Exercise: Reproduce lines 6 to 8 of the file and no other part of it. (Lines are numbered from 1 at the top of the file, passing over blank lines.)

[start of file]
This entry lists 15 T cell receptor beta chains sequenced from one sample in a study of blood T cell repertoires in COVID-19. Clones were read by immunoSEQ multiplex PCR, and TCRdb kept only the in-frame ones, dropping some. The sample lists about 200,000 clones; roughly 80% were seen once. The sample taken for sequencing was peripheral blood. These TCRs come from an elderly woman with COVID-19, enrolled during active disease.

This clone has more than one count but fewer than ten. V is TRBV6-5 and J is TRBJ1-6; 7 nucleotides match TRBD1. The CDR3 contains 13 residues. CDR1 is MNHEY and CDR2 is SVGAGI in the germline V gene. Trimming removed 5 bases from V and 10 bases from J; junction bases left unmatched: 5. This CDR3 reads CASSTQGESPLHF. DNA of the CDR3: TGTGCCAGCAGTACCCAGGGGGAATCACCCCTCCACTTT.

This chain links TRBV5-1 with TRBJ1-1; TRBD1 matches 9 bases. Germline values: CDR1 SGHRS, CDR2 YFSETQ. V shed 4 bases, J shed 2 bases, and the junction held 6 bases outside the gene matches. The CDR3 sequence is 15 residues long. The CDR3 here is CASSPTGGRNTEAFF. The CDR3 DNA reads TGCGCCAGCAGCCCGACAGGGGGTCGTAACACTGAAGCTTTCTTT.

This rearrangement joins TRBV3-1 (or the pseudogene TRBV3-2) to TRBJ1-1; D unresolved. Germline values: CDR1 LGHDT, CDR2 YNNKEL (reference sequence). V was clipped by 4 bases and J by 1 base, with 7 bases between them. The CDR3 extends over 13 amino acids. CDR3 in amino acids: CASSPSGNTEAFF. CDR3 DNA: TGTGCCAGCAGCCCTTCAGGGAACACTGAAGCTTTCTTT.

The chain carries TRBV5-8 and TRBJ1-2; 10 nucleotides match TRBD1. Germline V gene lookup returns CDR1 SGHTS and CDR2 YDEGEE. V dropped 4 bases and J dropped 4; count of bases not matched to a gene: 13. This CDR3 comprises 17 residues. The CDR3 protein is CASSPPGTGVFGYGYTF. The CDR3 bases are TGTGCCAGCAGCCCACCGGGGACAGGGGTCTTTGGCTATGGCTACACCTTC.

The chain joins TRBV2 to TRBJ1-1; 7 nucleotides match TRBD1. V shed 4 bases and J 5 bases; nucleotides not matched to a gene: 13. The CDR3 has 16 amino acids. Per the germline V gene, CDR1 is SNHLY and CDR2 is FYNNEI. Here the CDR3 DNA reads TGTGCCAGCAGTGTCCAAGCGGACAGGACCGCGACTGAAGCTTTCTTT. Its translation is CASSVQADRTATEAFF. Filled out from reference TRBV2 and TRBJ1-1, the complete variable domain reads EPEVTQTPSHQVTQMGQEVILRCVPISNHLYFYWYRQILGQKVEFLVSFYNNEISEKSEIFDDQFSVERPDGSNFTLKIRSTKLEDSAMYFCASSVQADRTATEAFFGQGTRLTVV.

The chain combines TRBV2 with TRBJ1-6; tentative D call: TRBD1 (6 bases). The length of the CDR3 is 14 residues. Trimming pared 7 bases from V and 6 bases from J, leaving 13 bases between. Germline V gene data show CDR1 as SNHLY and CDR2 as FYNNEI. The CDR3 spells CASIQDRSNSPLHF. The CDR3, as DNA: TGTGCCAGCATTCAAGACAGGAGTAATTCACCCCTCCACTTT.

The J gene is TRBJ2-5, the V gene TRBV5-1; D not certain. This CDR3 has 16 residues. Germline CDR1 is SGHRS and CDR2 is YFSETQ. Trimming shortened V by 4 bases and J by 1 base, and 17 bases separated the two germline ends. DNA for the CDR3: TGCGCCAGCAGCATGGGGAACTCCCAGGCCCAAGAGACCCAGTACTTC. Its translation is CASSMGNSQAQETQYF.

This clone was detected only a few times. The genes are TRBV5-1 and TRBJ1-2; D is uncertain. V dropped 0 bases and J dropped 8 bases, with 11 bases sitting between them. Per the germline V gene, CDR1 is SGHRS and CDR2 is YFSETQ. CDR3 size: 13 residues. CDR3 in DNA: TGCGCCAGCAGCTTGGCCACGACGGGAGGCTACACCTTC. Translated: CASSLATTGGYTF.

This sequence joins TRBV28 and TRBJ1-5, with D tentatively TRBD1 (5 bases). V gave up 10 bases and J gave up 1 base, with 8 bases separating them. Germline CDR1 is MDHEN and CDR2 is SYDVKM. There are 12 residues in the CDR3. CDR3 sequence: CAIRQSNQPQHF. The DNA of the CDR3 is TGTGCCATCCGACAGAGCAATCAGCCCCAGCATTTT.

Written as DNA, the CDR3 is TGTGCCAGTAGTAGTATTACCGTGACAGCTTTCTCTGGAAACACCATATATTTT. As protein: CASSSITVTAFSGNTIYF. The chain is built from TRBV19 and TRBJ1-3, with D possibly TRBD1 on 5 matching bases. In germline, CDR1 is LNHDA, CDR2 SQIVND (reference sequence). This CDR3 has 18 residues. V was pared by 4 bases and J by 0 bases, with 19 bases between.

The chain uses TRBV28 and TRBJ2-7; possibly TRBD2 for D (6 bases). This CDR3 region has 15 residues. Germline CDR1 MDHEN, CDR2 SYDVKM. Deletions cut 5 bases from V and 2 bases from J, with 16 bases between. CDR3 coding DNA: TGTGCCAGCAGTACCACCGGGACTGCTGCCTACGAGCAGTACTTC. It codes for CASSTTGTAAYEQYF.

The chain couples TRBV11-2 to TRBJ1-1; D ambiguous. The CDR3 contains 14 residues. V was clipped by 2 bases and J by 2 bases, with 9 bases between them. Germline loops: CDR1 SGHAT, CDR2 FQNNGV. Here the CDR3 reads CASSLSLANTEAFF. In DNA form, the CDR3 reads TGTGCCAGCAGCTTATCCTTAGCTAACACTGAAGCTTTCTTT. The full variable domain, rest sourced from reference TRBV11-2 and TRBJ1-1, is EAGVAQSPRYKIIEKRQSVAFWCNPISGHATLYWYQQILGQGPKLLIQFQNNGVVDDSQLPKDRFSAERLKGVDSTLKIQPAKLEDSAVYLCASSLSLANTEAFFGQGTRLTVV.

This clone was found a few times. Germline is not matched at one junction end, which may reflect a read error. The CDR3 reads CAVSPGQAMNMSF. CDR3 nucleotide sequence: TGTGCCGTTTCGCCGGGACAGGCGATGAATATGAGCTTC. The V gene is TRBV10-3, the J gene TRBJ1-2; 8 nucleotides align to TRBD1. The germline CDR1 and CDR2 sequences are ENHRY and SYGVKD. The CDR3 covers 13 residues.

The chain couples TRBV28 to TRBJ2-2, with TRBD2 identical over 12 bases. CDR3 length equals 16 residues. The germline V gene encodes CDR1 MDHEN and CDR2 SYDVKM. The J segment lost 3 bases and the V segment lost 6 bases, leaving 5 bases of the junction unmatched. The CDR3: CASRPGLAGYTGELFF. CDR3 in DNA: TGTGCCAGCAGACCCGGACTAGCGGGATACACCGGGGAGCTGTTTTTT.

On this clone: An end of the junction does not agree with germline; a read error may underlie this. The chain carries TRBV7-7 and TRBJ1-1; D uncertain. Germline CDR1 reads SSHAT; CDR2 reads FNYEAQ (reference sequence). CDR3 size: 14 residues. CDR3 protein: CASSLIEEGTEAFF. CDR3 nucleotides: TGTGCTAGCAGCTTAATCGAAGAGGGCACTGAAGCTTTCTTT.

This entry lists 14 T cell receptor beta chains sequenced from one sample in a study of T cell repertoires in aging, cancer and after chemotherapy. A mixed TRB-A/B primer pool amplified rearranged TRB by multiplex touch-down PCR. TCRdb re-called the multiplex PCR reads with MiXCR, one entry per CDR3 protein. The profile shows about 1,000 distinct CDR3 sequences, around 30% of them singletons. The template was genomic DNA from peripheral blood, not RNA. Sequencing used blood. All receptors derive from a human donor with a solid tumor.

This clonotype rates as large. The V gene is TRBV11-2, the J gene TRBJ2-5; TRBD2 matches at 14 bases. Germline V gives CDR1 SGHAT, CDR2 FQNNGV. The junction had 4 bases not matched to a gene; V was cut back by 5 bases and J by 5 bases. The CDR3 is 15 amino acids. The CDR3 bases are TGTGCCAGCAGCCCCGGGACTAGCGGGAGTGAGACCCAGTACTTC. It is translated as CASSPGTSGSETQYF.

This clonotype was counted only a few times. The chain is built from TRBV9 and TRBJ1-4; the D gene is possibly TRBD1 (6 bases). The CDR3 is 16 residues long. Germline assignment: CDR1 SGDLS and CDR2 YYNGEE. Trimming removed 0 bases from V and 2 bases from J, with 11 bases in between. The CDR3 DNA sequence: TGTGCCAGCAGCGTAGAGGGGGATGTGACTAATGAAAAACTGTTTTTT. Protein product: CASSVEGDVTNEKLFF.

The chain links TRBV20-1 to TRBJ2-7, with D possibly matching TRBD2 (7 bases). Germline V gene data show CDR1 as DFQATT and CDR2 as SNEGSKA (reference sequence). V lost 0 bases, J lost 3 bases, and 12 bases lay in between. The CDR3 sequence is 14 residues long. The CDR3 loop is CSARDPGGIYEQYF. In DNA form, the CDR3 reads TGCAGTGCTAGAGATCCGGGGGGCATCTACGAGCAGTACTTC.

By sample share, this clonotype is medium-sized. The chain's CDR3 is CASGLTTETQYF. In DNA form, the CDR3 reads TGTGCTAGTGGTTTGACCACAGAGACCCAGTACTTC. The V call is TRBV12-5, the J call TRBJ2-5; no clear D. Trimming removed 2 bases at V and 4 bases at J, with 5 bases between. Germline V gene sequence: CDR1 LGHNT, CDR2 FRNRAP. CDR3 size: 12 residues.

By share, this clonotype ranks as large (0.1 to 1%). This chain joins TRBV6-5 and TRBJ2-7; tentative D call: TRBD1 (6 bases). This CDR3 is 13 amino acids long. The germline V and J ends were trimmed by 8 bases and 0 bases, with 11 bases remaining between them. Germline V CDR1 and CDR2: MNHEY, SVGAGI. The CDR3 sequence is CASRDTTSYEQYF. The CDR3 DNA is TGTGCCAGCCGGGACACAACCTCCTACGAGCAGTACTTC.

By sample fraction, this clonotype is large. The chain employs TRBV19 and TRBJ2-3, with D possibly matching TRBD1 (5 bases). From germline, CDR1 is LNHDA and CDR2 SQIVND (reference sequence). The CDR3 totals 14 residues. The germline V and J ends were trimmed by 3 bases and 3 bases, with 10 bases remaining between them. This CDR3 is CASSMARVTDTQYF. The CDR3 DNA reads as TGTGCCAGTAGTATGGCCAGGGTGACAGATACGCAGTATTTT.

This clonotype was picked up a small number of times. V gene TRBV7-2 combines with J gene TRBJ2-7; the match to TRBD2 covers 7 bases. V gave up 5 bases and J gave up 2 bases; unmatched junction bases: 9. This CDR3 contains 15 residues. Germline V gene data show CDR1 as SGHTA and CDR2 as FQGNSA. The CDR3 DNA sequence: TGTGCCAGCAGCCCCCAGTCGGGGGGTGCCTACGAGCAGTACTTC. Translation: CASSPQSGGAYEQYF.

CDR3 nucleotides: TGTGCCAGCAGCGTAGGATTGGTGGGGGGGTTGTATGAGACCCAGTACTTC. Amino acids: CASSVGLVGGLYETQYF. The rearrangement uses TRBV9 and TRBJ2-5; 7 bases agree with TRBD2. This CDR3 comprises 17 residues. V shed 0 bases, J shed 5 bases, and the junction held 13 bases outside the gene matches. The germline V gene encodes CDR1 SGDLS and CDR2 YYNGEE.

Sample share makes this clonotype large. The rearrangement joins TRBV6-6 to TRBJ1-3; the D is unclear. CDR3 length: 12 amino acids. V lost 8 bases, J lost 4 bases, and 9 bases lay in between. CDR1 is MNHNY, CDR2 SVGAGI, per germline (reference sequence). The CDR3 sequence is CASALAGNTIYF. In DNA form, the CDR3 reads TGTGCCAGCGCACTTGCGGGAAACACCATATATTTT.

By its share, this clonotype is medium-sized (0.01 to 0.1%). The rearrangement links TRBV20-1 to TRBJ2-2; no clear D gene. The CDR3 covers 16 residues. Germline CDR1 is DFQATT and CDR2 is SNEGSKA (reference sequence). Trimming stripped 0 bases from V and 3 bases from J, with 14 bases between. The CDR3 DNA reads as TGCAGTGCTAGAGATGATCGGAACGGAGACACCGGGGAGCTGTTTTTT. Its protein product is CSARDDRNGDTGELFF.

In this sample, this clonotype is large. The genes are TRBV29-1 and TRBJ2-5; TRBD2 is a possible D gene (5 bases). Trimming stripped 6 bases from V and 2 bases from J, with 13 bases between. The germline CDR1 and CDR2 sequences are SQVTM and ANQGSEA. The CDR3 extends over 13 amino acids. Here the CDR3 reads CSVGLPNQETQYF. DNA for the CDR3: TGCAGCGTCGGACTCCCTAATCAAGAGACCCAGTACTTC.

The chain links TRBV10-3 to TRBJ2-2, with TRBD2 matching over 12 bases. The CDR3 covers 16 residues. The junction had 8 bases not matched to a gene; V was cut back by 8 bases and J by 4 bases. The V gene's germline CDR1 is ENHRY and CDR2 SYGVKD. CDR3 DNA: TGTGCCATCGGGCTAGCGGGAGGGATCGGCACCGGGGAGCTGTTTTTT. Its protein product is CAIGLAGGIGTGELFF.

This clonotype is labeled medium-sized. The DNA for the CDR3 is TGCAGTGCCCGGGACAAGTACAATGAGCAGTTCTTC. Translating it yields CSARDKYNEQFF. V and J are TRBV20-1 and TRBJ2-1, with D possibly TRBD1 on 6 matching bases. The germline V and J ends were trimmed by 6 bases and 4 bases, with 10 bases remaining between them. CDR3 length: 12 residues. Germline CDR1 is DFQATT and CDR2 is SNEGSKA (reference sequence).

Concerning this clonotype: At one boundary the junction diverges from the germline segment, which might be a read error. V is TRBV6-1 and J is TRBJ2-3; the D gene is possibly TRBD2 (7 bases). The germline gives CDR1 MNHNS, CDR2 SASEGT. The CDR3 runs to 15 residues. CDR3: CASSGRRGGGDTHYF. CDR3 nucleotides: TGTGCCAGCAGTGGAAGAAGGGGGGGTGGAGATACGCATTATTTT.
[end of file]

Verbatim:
The chain joins TRBV2 to TRBJ1-1; 7 nucleotides match TRBD1. V shed 4 bases and J 5 bases; nucleotides not matched to a gene: 13. The CDR3 has 16 amino acids. Per the germline V gene, CDR1 is SNHLY and CDR2 is FYNNEI. Here the CDR3 DNA reads TGTGCCAGCAGTGTCCAAGCGGACAGGACCGCGACTGAAGCTTTCTTT. Its translation is CASSVQADRTATEAFF. Filled out from reference TRBV2 and TRBJ1-1, the complete variable domain reads EPEVTQTPSHQVTQMGQEVILRCVPISNHLYFYWYRQILGQKVEFLVSFYNNEISEKSEIFDDQFSVERPDGSNFTLKIRSTKLEDSAMYFCASSVQADRTATEAFFGQGTRLTVV.

The chain combines TRBV2 with TRBJ1-6; tentative D call: TRBD1 (6 bases). The length of the CDR3 is 14 residues. Trimming pared 7 bases from V and 6 bases from J, leaving 13 bases between. Germline V gene data show CDR1 as SNHLY and CDR2 as FYNNEI. The CDR3 spells CASIQDRSNSPLHF. The CDR3, as DNA: TGTGCCAGCATTCAAGACAGGAGTAATTCACCCCTCCACTTT.

The J gene is TRBJ2-5, the V gene TRBV5-1; D not certain. This CDR3 has 16 residues. Germline CDR1 is SGHRS and CDR2 is YFSETQ. Trimming shortened V by 4 bases and J by 1 base, and 17 bases separated the two germline ends. DNA for the CDR3: TGCGCCAGCAGCATGGGGAACTCCCAGGCCCAAGAGACCCAGTACTTC. Its translation is CASSMGNSQAQETQYF.